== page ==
The psychology congress is happening from the Jan. 30th – Feb. 3rd 2023 in Zurich, Switzerland. Most speakers will attend the Congress live, while few have to join over Zoom. Join us for a week filled with talks about fascinating fields of academical psychology, social events and life in the beautiful city of Zurich.
*Talks marked with an asterisk will be held over Zoom. For people attending live, we will stream the talk live in a lecture hall of the University of Zurich.
Much of our daily life is dedicated to verbal and nonverbal interaction with others. Adequate communication skills allow a better prediction of others’ behaviour and as a result a smooth and continuous interaction. In the present talk, I will present recent evidence from our research concerning whether and how social cognitive skills are influenced by the language status of children, that is between children growing up either in a monolingual or a multilingual environment. I will present evidence and discuss a theoretical framework about how potential differences depend on language combinations, cultural influences, and the particular experiences children make in their everyday interactions.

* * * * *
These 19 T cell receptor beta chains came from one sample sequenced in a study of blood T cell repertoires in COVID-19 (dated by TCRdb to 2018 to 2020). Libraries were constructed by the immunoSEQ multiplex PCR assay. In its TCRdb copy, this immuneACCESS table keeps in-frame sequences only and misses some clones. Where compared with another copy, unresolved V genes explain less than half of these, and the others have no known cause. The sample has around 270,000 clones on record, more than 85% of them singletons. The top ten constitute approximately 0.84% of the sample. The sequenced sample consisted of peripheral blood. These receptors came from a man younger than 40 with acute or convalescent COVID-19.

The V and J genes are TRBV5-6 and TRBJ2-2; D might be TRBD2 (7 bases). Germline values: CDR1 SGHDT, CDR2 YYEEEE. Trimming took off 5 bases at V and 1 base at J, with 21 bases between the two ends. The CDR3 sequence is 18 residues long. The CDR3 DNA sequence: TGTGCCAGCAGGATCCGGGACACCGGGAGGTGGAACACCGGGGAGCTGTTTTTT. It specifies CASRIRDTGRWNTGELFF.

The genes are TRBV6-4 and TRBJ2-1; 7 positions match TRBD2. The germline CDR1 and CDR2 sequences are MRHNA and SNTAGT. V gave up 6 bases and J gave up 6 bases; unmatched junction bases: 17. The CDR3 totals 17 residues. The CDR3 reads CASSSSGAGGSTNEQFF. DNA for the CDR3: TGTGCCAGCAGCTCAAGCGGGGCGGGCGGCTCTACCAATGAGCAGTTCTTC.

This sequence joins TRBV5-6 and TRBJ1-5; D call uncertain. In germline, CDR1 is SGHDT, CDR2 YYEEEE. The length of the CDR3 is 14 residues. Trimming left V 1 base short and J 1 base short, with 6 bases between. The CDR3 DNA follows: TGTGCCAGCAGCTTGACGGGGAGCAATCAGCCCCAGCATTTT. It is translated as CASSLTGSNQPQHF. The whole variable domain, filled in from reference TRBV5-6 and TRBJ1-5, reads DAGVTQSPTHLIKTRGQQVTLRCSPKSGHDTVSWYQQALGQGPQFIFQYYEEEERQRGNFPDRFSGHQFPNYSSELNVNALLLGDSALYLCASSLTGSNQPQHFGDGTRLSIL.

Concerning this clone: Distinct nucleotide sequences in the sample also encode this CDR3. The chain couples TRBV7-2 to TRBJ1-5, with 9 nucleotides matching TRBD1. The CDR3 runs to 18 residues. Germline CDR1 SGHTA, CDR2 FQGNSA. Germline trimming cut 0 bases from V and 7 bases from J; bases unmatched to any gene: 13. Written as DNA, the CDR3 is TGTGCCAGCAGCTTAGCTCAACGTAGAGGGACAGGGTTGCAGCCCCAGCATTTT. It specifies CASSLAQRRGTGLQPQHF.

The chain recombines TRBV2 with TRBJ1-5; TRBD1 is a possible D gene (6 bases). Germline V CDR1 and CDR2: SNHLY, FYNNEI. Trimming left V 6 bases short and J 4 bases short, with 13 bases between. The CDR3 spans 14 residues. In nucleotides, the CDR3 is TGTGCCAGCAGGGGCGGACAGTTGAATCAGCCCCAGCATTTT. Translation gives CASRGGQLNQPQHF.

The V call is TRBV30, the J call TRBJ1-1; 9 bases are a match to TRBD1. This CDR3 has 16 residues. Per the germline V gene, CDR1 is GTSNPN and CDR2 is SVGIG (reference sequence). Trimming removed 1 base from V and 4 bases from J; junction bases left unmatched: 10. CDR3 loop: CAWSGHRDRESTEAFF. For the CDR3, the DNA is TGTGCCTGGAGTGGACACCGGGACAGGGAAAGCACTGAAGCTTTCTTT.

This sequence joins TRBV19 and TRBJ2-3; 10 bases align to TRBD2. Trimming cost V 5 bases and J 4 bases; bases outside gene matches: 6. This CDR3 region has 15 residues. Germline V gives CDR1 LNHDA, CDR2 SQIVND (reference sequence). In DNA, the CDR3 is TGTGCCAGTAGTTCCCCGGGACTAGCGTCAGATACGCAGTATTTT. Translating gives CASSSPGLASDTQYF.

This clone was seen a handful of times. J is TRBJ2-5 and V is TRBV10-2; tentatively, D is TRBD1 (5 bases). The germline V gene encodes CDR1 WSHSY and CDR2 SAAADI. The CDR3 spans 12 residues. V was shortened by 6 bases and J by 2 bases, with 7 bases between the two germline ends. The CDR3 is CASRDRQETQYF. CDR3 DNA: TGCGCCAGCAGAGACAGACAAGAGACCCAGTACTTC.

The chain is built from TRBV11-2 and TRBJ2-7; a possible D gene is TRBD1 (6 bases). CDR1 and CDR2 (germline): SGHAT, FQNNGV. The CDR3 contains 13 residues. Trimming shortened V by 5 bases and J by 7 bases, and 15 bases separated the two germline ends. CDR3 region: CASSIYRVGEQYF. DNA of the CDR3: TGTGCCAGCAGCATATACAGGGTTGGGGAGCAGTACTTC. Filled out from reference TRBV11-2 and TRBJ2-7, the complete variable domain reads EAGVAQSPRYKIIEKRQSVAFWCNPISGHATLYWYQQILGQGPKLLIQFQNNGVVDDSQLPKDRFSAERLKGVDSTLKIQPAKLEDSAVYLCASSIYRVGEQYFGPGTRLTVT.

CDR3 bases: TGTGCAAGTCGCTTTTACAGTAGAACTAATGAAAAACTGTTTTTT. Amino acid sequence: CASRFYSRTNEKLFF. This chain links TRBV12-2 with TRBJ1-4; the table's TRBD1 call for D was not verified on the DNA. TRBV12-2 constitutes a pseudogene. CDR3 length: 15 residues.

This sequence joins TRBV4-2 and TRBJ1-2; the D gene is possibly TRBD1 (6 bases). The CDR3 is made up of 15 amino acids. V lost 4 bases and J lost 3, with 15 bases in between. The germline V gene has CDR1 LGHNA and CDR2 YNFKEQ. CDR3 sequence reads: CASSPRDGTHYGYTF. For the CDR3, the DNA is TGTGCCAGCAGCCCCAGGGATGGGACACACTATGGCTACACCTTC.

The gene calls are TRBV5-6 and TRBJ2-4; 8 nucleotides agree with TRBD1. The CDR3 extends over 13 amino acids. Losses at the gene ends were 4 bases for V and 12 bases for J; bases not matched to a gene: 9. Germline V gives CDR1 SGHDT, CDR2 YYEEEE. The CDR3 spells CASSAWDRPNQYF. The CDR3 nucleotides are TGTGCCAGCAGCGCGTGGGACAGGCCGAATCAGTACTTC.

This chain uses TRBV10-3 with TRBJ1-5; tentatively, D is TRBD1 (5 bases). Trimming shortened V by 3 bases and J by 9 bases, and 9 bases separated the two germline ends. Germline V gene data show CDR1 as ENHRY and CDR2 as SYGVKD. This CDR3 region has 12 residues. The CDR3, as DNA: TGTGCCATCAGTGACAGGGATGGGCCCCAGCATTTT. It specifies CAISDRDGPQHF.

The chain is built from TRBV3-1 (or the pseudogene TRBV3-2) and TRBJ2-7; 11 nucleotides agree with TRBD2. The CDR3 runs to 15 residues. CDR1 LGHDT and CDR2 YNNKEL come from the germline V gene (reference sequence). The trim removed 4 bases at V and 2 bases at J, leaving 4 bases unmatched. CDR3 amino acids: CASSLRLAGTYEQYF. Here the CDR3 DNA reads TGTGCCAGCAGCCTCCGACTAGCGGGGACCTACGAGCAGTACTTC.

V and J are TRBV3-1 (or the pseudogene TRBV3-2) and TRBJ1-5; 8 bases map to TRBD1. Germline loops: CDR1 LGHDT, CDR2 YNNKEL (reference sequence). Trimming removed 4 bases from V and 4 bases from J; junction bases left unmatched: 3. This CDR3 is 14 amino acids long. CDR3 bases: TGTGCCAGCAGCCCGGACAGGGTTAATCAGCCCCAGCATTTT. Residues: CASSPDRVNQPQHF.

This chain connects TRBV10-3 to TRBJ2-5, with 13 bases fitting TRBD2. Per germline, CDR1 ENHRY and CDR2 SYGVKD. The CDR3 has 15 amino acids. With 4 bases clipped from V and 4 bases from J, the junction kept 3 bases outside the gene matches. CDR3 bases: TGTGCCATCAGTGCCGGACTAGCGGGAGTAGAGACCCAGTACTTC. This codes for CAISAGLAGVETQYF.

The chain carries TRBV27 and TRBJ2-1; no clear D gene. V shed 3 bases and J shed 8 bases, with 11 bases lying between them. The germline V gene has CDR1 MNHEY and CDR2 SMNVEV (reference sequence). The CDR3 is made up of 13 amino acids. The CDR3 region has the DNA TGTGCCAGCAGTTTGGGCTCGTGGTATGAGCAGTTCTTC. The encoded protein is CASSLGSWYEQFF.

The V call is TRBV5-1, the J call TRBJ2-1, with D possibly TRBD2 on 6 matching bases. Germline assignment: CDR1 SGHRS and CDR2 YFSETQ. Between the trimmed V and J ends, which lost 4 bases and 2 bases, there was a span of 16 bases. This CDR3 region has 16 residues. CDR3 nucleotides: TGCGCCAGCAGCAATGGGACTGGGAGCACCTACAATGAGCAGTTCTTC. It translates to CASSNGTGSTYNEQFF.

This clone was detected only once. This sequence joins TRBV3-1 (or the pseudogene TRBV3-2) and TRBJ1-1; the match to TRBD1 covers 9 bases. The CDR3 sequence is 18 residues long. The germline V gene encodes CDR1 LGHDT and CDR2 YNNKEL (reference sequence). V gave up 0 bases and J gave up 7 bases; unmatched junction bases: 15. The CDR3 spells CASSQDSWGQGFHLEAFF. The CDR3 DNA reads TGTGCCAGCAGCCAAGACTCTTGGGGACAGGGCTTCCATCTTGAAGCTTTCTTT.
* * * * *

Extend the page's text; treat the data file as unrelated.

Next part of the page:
Virtual reality refers to the presentation of computer-generated virtual environments by visualizing three-dimensional data via immersive (headsets) or non-immersive (computer screens) means. Virtual reality has been advanced in terms of technological innovations (e.g., extended field of view, increased frame rates, wireless systems, to mention just a few). It can simulate scenarios and experiences of the real world, as well as micro- and macroscopic phenomena otherwise not accessible. Furthermore, immersive virtual reality allows adults and children to engage in a naturalistic manner with the virtual environment, which can provide access to (un)observable phenomena as well as opportunities to gain sensory experiences with these phenomena. In this talk we will rely on investigations of visual memory and on the development and assessment of an educational tool to teach the water cycle in primary school to emphasize the beneficial use of immersive virtual reality as a research method as well as in educational settings. We will also discuss the need for more research to fully understand for example the differences between immersive virtual reality, non-immersive virtual reality, and real-world settings.